“In the interest of full disclosure” is a phrase that gets used sometimes by news outlets. It often gets employed when someone is worried that a story or an observation being made about someone with whom they have a known connection might be questioned by a suspicion of a conflict of interest.
Well, the Social Security Administration has just proposed some new rules that call for just such full disclosure regarding applicants for Social Security disability insurance. They would require those appealing for coverage to inform the government of any and all information relevant to their claim, whether it is detrimental to winning the claim or not.
In publishing the proposed rule recently in the Federal Register, the SSA said it knows that it has made decisions without the benefit of complete information. It said its proposed changes also seek to address allegations that some appeals filed on behalf of applicants by legal representatives deliberately leave pertinent information out of the record.
Applying for SSDI is complicated in the best of situations. The first order of business is to seek approval from a state agency. If the claim is denied (which it often is), an appeal is possible before an SSA administrative law judge. That creates a whole new set of complications, which is why an attorneys help is strongly recommended.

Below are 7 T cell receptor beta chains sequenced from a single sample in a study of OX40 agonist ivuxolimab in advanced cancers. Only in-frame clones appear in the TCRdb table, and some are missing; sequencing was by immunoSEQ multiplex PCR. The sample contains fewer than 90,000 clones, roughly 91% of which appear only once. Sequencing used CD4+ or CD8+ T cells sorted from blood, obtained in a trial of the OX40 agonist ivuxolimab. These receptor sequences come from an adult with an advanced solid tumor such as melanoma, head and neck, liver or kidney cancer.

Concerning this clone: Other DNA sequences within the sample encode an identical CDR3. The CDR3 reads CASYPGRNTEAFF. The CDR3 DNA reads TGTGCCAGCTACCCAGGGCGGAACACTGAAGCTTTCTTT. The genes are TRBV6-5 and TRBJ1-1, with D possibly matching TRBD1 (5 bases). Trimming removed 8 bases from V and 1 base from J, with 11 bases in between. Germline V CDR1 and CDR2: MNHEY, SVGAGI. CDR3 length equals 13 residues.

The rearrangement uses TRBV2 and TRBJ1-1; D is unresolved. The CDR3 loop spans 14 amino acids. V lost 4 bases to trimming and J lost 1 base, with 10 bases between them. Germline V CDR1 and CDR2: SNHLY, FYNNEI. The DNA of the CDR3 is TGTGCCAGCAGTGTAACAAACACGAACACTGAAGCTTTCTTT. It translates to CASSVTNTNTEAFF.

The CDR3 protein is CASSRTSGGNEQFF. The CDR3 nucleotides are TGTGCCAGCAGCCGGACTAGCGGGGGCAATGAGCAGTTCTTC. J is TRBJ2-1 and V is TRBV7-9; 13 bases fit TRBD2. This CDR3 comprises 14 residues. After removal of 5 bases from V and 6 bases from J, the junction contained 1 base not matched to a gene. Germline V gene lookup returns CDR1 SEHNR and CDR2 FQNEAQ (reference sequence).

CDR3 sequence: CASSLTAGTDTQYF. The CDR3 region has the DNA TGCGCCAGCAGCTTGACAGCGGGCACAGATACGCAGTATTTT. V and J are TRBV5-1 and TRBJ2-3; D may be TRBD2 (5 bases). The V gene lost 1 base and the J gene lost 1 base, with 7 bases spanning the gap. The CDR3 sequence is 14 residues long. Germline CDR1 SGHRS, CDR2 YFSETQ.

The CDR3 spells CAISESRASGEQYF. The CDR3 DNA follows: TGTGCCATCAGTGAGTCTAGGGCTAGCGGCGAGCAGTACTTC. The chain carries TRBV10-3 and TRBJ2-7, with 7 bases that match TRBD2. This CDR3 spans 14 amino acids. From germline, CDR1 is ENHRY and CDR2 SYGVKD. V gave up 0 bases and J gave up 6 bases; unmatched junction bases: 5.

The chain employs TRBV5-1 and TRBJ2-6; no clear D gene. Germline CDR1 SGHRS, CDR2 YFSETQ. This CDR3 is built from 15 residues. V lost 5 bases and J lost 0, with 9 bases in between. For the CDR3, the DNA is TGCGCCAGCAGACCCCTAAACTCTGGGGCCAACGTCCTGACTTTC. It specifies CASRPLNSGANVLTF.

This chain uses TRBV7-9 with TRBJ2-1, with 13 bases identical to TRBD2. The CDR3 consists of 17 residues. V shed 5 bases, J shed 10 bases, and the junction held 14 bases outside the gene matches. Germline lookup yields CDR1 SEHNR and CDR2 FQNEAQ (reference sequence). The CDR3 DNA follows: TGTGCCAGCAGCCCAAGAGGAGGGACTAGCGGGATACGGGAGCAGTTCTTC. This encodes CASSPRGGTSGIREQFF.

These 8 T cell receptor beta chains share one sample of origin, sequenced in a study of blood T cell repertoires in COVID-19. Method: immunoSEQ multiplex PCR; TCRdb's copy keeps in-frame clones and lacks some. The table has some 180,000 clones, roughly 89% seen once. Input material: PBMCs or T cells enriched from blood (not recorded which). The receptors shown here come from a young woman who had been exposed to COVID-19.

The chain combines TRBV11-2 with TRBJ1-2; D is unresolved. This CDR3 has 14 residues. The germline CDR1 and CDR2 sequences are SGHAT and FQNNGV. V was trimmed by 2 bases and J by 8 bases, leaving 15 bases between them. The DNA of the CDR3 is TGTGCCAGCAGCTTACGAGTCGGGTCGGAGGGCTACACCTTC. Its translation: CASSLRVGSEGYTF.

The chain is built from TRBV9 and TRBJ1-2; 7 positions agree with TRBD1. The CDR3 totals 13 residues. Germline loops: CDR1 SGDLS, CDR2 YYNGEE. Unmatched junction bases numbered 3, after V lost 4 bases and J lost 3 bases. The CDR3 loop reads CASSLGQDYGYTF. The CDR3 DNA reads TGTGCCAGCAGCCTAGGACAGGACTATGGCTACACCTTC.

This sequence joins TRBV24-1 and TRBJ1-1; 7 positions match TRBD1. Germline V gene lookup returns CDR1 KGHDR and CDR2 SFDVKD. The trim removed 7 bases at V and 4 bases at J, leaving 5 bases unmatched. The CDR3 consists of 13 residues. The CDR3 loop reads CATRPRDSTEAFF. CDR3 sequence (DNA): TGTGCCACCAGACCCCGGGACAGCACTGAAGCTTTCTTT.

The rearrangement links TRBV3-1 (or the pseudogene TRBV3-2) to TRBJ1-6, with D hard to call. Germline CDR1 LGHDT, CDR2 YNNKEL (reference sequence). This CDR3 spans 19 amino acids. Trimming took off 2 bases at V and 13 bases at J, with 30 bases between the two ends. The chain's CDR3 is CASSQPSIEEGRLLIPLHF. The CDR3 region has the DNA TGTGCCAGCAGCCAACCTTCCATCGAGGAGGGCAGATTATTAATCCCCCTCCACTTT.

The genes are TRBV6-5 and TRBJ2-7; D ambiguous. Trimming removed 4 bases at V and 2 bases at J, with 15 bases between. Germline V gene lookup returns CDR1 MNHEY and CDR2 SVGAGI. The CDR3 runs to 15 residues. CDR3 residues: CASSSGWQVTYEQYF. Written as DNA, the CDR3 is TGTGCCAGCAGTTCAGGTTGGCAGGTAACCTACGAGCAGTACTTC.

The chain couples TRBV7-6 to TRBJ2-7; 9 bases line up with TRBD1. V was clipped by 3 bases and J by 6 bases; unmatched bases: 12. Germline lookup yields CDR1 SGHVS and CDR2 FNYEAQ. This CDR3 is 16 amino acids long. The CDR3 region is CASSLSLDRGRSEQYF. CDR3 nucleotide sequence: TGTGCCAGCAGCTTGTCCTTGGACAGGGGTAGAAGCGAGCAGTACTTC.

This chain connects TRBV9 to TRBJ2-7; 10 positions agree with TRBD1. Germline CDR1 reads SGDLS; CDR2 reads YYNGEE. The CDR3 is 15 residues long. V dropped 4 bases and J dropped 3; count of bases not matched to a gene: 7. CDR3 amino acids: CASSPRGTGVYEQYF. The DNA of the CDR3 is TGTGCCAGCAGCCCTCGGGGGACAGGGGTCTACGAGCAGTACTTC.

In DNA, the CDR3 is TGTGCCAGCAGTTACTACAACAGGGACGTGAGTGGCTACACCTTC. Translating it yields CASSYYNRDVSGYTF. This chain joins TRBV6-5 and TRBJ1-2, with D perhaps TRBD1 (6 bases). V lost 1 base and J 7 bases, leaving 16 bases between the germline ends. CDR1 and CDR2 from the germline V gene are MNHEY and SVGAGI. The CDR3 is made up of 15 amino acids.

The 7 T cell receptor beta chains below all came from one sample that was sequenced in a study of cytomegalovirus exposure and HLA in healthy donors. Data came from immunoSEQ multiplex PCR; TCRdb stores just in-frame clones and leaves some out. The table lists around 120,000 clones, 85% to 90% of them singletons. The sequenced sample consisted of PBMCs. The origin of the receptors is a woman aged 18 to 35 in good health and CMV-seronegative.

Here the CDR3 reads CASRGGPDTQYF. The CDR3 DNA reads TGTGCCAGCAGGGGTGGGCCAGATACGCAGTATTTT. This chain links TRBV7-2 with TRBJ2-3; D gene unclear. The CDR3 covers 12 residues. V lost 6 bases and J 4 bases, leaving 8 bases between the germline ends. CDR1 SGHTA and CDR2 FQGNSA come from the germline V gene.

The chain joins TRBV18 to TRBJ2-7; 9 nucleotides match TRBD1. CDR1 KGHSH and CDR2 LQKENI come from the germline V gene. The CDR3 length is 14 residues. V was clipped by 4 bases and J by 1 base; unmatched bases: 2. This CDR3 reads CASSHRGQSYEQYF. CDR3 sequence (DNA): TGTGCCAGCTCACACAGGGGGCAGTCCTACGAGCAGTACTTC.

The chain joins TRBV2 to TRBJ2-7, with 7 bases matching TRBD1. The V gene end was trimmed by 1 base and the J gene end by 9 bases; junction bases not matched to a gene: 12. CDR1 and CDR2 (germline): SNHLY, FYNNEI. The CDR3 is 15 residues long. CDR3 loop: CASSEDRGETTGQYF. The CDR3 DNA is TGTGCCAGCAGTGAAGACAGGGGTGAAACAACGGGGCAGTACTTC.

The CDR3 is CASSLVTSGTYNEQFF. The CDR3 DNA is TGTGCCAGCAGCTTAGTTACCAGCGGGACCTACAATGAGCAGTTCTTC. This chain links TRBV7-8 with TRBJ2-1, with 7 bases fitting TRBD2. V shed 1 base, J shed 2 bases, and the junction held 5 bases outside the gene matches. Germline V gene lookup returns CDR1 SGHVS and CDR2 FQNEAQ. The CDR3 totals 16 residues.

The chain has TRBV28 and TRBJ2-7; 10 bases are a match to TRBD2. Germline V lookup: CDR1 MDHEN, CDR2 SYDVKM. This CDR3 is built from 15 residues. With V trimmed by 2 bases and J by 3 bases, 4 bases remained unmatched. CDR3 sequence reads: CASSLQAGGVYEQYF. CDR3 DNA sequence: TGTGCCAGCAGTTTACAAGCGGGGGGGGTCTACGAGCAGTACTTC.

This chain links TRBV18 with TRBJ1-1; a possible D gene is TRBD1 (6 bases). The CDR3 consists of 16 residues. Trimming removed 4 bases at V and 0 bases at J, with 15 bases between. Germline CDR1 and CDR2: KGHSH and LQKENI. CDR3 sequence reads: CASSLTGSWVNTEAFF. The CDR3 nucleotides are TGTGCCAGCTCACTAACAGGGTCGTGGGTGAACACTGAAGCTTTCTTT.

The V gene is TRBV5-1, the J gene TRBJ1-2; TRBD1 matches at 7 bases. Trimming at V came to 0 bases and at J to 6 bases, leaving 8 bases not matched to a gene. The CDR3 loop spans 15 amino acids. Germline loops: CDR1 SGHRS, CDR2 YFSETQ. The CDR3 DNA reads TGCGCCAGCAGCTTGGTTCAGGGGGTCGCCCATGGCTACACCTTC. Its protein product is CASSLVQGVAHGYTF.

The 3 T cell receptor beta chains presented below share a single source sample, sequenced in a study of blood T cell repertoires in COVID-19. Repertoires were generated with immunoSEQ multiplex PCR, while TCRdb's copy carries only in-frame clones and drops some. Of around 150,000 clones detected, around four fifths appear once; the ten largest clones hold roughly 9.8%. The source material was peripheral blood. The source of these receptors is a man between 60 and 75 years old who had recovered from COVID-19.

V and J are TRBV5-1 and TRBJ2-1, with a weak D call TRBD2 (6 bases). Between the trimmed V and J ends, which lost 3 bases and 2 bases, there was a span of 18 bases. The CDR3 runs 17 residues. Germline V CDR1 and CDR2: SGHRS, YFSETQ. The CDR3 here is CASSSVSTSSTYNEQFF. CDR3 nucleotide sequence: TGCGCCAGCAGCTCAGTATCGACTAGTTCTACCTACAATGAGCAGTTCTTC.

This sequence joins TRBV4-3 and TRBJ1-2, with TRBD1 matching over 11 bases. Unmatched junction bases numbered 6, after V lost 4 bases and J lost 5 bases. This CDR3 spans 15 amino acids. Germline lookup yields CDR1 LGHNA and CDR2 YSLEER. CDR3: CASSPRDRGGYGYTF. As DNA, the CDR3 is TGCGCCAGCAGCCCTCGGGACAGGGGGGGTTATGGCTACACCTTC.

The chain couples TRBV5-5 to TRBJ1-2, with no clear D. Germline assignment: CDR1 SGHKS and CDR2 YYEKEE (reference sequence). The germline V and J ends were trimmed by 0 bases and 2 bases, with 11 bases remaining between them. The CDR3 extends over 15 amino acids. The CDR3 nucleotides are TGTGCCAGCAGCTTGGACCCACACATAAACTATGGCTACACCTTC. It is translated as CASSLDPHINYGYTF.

Experts suggest the proposed rule change is an effort on the government’s part to put its two cents worth into an ongoing debate about the issue in the legal community. That discussion has pitted proponents of full disclosure, which they say federal law already calls for, against those who say lawyers’ ethical obligations are to serve the best interests of their clients first.
What the new rule seems to say is that the government is coming down on the side of full disclosure. Formal adoption of any rule change likely won’t come for several months. In the meantime, the SSA is inviting comments from the public about the proposal.
Source: The Wall Street Journal, “Social Security Proposes to Tighten Rules on Disability Appeals,” Damian Paletta, March 6, 2014